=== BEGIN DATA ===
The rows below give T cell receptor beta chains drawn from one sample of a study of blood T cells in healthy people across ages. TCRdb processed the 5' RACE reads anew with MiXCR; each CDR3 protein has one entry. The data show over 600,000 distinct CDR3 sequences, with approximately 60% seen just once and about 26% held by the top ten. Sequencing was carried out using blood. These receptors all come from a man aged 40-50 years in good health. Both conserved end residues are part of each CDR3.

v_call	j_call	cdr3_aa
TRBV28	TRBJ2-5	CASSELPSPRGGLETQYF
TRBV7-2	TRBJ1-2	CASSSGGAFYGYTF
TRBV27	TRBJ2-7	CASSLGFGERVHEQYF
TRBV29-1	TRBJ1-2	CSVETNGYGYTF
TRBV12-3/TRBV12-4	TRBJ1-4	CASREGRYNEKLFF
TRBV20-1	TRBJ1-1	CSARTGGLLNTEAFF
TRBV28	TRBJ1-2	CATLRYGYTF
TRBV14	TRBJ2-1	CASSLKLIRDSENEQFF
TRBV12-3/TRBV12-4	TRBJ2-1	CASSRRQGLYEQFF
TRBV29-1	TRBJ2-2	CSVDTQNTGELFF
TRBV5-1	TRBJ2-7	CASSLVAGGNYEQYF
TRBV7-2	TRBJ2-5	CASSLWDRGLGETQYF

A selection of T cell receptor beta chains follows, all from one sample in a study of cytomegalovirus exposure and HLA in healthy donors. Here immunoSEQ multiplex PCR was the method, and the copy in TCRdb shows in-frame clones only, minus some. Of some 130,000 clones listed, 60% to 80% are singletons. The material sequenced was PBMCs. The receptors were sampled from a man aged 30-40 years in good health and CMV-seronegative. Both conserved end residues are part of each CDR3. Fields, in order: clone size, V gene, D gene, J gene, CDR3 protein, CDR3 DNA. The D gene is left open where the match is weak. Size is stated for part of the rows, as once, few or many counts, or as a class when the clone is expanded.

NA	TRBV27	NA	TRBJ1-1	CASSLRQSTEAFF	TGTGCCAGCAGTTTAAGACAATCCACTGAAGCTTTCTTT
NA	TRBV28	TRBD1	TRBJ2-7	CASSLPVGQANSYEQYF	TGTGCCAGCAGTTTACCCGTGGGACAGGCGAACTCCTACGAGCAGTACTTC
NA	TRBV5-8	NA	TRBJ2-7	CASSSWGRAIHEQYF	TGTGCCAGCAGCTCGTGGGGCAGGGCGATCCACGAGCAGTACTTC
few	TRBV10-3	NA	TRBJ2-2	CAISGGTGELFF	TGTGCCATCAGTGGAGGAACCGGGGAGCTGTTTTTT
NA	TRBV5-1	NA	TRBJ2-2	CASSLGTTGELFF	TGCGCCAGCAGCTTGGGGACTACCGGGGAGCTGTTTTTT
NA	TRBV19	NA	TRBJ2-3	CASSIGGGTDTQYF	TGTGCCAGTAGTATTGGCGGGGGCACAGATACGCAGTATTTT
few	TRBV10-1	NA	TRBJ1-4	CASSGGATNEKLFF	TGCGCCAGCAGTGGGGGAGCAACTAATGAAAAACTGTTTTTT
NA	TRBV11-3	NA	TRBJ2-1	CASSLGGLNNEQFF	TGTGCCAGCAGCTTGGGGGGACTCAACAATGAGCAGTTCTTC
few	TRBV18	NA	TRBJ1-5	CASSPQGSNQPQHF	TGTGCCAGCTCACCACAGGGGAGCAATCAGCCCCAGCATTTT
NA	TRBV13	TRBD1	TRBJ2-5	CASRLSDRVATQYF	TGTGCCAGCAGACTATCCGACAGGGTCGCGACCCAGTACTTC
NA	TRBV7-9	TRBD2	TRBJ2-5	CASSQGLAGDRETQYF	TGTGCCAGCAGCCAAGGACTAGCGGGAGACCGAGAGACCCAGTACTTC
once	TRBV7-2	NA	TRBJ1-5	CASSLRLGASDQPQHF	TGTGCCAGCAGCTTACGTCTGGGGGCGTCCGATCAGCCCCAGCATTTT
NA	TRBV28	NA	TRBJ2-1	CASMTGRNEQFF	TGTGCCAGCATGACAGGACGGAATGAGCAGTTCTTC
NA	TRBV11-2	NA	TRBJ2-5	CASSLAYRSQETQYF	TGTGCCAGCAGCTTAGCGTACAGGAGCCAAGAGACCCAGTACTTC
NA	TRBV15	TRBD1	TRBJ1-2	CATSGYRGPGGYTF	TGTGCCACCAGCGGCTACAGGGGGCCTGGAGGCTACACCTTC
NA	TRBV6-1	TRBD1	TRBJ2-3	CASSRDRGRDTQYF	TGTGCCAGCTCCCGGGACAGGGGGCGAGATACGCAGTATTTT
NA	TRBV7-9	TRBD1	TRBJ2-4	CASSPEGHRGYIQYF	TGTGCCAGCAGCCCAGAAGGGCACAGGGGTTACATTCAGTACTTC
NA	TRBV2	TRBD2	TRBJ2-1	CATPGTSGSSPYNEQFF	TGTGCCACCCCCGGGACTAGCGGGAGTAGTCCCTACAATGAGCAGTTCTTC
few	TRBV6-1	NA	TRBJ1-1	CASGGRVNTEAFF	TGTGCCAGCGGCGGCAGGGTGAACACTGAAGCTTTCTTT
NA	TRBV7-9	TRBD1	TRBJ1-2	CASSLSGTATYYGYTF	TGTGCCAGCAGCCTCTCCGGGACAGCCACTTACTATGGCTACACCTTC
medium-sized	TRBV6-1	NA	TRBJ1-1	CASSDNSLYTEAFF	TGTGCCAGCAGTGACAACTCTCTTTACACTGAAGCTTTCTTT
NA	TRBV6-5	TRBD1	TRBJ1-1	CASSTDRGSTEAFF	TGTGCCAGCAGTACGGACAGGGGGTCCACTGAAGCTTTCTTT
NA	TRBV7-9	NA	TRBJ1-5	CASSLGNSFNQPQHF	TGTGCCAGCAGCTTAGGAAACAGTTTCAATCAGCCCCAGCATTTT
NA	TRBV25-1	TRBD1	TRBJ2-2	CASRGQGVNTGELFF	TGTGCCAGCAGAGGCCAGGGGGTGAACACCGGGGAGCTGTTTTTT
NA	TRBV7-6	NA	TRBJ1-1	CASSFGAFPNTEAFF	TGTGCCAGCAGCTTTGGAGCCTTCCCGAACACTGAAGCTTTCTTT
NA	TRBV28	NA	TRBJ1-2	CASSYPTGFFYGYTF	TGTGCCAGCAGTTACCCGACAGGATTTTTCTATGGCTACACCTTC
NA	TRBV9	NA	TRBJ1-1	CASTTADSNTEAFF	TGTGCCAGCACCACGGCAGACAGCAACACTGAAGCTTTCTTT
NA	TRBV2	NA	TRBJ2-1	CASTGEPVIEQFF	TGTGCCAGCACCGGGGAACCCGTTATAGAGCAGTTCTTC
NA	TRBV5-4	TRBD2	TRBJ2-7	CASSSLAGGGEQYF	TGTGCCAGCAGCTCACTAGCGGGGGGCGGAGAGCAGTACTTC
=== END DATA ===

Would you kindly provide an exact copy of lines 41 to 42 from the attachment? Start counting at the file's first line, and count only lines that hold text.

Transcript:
NA	TRBV28	NA	TRBJ1-2	CASSYPTGFFYGYTF	TGTGCCAGCAGTTACCCGACAGGATTTTTCTATGGCTACACCTTC
NA	TRBV9	NA	TRBJ1-1	CASTTADSNTEAFF	TGTGCCAGCACCACGGCAGACAGCAACACTGAAGCTTTCTTT